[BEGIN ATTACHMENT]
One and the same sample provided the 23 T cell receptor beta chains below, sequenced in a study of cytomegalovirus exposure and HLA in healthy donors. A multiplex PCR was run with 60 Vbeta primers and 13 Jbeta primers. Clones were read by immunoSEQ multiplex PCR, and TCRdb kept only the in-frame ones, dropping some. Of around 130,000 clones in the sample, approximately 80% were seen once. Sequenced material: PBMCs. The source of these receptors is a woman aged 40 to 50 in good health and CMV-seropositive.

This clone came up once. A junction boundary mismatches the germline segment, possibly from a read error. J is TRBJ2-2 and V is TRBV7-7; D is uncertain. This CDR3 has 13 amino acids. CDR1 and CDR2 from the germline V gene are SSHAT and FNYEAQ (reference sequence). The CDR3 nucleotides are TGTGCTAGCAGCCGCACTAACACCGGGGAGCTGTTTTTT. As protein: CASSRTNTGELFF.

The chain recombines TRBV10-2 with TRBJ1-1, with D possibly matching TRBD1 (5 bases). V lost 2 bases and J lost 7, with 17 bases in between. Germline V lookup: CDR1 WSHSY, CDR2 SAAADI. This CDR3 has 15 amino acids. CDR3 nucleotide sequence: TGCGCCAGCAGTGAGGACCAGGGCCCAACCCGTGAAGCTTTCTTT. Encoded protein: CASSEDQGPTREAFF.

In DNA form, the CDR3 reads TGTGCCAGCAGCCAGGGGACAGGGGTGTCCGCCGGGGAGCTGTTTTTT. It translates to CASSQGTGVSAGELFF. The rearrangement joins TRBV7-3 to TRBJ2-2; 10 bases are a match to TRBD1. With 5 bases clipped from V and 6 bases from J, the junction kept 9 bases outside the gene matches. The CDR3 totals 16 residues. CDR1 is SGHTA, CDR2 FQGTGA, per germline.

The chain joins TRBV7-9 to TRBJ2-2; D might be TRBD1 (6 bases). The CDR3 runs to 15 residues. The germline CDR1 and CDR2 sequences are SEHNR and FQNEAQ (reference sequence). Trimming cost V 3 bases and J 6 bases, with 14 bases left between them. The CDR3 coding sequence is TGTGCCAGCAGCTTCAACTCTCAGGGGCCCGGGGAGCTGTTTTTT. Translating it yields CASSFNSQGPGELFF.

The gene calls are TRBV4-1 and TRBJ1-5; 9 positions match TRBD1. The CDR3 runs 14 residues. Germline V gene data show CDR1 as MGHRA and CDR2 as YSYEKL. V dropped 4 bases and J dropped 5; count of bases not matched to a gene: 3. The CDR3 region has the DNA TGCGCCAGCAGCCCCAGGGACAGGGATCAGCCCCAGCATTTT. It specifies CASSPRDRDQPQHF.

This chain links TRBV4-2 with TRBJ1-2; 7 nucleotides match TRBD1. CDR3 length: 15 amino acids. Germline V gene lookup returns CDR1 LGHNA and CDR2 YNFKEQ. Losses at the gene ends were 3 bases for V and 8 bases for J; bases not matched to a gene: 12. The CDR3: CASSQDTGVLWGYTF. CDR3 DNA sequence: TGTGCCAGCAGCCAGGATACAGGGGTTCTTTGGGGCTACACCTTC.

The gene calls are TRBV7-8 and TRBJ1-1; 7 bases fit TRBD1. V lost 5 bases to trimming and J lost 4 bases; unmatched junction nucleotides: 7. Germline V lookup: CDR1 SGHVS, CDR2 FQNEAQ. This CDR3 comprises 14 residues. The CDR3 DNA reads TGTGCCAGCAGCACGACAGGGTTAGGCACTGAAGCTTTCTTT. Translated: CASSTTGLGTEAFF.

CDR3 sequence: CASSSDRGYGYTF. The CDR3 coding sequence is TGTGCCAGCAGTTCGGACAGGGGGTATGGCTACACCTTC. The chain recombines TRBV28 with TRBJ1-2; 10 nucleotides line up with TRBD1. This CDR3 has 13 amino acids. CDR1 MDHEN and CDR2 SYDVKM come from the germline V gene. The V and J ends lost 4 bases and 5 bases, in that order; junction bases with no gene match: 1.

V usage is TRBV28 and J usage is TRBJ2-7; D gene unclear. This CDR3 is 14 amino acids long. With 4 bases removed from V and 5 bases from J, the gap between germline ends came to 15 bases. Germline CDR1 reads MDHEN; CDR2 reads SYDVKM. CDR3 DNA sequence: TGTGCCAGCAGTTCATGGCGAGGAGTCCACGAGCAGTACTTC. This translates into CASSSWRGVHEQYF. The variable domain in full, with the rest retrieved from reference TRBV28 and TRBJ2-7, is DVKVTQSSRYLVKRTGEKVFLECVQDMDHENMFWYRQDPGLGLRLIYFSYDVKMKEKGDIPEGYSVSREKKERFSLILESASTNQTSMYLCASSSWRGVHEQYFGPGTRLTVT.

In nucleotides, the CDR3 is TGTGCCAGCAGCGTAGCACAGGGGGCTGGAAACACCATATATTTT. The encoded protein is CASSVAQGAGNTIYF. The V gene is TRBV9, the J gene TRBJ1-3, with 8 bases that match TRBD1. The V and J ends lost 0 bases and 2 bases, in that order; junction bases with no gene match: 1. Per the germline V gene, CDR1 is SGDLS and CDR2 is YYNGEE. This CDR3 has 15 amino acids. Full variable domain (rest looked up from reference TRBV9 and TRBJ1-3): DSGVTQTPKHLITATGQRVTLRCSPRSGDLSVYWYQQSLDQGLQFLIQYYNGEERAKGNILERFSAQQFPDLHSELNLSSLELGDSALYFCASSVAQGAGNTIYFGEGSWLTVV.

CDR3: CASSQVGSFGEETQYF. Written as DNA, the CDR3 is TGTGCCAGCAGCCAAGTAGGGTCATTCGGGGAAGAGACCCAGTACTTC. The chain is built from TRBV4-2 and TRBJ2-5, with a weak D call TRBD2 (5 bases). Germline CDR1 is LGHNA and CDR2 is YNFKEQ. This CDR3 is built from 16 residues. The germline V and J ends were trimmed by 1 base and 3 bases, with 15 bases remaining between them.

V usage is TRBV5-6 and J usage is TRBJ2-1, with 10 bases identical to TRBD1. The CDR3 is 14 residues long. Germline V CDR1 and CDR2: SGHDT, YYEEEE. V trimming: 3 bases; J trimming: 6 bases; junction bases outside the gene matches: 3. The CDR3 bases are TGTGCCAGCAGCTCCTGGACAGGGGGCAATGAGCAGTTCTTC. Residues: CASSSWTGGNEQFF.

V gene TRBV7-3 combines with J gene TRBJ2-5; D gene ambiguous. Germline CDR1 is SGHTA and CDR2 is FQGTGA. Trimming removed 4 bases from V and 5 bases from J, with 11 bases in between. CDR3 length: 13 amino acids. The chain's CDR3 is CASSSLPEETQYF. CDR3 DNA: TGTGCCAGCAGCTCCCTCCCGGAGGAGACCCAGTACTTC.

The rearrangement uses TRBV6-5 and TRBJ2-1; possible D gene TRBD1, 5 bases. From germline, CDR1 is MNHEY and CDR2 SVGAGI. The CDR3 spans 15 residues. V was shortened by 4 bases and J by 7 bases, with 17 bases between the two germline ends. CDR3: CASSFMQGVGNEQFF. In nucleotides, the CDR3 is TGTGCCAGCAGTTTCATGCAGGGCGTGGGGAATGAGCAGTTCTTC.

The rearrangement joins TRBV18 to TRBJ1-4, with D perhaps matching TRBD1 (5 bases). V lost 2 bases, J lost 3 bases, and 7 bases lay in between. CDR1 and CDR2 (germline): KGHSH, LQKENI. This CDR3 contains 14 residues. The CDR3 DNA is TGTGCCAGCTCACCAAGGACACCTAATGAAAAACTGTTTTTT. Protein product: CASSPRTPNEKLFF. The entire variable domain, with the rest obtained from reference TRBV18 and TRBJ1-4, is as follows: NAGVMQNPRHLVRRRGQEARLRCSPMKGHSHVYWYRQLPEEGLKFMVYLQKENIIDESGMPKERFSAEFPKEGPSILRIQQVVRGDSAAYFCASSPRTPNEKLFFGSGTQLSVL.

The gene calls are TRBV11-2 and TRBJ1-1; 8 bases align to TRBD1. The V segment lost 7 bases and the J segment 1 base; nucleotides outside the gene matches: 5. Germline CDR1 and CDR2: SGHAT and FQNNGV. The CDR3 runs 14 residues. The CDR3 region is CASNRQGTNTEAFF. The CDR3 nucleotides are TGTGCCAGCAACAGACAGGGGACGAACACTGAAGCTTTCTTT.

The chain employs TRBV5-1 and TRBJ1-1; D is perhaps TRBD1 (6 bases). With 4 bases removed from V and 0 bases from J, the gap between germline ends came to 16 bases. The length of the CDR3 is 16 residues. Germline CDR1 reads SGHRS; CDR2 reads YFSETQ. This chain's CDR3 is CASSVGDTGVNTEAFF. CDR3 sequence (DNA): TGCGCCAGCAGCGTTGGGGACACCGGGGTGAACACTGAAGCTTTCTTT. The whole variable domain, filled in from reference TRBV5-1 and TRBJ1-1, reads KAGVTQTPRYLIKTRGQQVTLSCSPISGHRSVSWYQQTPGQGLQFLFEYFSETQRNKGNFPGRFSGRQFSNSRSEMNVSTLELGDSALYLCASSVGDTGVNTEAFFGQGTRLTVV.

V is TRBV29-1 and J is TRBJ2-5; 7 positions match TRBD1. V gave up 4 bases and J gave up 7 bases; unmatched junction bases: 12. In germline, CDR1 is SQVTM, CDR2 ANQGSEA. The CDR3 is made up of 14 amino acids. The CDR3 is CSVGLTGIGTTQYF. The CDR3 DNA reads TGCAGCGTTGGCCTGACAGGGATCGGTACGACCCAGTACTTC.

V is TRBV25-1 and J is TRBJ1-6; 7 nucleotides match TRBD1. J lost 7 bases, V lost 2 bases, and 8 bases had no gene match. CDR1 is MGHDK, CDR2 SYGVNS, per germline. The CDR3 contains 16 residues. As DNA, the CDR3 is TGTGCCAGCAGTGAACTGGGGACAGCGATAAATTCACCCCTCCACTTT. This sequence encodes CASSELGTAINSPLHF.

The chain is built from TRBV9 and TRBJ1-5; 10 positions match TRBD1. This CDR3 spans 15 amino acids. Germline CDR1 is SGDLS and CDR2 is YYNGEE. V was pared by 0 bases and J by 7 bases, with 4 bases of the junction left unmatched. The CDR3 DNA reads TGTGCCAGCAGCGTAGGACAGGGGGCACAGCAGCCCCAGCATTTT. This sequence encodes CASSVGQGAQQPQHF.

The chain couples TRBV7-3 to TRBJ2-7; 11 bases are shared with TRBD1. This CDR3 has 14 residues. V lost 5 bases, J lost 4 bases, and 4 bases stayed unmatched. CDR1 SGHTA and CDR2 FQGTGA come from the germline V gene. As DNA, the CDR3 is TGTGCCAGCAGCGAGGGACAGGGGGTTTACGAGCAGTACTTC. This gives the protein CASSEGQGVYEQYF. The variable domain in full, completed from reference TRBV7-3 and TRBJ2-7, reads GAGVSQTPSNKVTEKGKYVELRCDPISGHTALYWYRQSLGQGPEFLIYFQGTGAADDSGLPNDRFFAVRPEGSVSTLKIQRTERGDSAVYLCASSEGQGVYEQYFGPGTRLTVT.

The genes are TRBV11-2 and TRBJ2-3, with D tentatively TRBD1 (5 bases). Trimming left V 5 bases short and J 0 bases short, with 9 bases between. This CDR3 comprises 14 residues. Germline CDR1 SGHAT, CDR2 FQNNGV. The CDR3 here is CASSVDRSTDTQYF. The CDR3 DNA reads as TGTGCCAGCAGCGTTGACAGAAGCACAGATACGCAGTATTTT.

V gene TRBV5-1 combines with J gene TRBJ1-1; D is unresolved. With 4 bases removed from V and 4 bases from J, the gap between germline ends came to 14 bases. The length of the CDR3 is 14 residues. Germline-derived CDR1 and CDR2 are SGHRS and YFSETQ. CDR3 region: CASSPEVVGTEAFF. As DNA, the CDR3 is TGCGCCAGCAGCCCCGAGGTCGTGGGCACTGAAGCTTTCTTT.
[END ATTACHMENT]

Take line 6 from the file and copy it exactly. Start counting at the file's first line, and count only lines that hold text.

The gene calls are TRBV4-1 and TRBJ1-5; 9 positions match TRBD1. The CDR3 runs 14 residues. Germline V gene data show CDR1 as MGHRA and CDR2 as YSYEKL. V dropped 4 bases and J dropped 5; count of bases not matched to a gene: 3. The CDR3 region has the DNA TGCGCCAGCAGCCCCAGGGACAGGGATCAGCCCCAGCATTTT. It specifies CASSPRDRDQPQHF.